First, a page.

Publishers Weekly Review

Drawing on in-depth interviews with Mitchell, her friends, and her musical associates, Yaffe (Fascinating Rhythm) paints a colorful and riveting portrait of a songwriter who has continually broken boundaries and explored new musical territories. In lively, bright prose, Yaffe traces Roberta Joan Anderson from her birth in Alberta, Canada, in 1943, through her early bout of polio, her marriage to Chuck Mitchell in 1964 (when she changed her name to Joni Mitchell), and the birth of her daughter in 1965. Yaffe describes Mitchell's steely resolve to make her own art, her emergence as a voice of her generation, her creative struggles in the 1980s and 1990s, and her recent recovery from a brain aneurysm. He brilliantly guides readers through Mitchell's evolution as a musician with vivid descriptions of the making of each of her albums from Song to a Seagull ("If drums and an electric guitar had been added to the mix, Joni would have produced some acid rock herself") through Shine in 2007. Yaffe introduces readers to the musicians with whom Mitchell worked, including Leonard Cohen, Graham Nash, Judy Collins, and Charles Mingus. The combination of fine writing and extensive access make this the definitive biography of a gifted songwriter and musician. (Oct.) © Copyright PWxyz, LLC. All rights reserved.

Booklist Review

*Starred Review* In this dazzling biography, Yaffe so aptly calls Joni Mitchell (born Roberta Joan Anderson) our eternal singer-songwriter of sorrows. Ironically, Mitchell considered herself a painter first, according to Yaffe. He perfectly captures not only the singer's urban-inflected and American-influenced lyrics but also music that is deeply rooted in Canadian prairie soil (she was born in Alberta and raised in Saskatchewan). Like fellow Canadian Neil Young, Mitchell was struck by polio at a young age. The disease scarred her emotionally, but it also made her resilient and rebellious. She moved to Toronto as an unwed mother and gave up the baby for adoption. Her marriage to the American folksinger Chuck Mitchell, while pursuing her career on the folk music/coffeehouse circuit, was a disaster, but she was writing songs while in her twenties, including the timeless Both Sides, Now. Yaffe offers critical observations pertaining to all her albums (including Blue, Ladies of the Canyon, The Hissing of Summer Lawns, Court and Spark, Hejira, Don Juan's Reckless Daughter, and Mingus); recalls her halcyon and artistically fruitful days in the Los Angeles neighborhood of Laurel Canyon; and discusses her relationships with the late Leonard Cohen, David Crosby, Graham Nash, James Taylor, and Jackson Browne, among others. A shimmering portrait of one artist's life, illusions and all.--Sawyers, June Copyright 2017 Booklist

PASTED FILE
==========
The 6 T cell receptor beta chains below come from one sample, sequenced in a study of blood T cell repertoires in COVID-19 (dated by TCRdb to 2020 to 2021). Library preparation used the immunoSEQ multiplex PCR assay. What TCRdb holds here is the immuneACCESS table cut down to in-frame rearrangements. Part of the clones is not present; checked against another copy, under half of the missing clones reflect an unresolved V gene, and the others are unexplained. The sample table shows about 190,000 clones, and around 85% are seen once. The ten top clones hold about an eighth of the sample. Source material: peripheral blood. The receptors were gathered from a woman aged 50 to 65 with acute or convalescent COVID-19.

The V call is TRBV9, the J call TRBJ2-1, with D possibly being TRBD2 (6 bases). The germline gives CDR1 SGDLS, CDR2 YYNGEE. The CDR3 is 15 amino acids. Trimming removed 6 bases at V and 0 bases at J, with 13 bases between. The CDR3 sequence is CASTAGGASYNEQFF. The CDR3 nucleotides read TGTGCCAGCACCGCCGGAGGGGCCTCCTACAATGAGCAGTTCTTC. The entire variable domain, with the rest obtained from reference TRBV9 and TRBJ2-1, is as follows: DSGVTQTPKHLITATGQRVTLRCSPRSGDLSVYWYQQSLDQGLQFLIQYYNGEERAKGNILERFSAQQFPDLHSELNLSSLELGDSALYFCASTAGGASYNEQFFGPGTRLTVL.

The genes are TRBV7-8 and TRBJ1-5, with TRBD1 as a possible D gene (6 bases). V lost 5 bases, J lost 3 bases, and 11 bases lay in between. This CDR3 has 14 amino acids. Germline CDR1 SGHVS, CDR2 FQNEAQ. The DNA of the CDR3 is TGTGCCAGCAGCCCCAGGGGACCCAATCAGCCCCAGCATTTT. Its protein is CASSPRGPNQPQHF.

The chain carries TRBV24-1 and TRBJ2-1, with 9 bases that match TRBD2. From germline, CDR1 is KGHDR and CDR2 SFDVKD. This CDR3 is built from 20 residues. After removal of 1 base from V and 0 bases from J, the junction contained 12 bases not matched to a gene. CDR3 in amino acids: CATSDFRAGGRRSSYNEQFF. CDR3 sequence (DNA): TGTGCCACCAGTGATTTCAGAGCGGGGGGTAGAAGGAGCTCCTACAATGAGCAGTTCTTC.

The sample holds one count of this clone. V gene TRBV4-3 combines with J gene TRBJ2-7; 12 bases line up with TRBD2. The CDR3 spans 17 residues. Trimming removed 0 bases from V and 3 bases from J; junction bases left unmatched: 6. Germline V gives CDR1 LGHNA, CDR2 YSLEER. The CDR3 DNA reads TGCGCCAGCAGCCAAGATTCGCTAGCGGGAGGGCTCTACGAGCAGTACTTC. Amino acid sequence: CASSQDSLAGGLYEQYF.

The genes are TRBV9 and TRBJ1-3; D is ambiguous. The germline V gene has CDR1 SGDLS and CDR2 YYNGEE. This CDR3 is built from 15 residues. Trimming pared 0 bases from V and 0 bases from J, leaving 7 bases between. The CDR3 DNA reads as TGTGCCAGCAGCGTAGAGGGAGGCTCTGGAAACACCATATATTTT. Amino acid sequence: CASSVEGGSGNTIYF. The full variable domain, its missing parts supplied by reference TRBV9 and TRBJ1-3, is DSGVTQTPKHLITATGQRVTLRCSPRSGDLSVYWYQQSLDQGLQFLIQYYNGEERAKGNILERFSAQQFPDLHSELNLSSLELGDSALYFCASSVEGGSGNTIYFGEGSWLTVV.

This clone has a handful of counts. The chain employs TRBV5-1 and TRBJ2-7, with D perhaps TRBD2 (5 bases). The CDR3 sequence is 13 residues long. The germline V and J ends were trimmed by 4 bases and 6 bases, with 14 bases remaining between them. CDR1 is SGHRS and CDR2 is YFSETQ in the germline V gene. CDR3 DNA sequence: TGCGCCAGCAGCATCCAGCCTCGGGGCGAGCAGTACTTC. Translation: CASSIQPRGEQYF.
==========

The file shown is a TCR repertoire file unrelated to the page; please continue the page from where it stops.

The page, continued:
Kirkus Book Review

A new biography of the luminous folk singer and musical icon.If you don't already believe that Joni Mitchell (b. 1943) is a genius without peer, you might have a hard time making the case from this effusive book, long on gossip but short on analysis, except of a kind of ethereal quality. As Yaffe (English/Syracuse Univ.; Bob Dylan: Like a Complete Unknown, 2011, etc.) writes, "Joni may have felt that she was the lone member of the Canadian lunatic generation, but it was her destiny to alchemize all that loneliness into music that made people feel they were not alone." Meaning, one supposes, that Mitchell, nee Roberta Joan Anderson, wrote songs geared to sensitive people that amounted to a corpus that, as David Crosby once proclaimed, "was the highest quality of songwriting that I'd run into. I liked her better than Dylan or anybody." Yaffe's book is a useful appreciation, but it doesn't delve enough into the whys and wherefore of that songwriting and its high qualitywhy an odd open tuning mixed with onrushing lyrics should alchemize into something like "Coyote," say, though we do learn that there was a lot of sex and cocaine in LA in the 1970s and that Jackson Browne and James Taylor may not be the nice guys their public images suggest. "Even if cocaine fueled some of Hejira's powerful songs," writes Yaffe, "the clarity of going off coke produced other songs that came from a different and equally compelling kind of power." That's a souffl of a sentence, and, like so much of the book, it needs more grounding in Mitchell's actual work and at a deeper level than, for example, "it is on the bridge about the lonesome blues' that the chords get interesting." Mitchell deserves more musically sophisticated treatment, though this is serviceable enough as a straight fan-notes homage. Readers wanting to go deeper into the art would do better to start with Malka Marom's Joni Mitchell: In Her Own Words (2014). Copyright Kirkus Reviews, used with permission.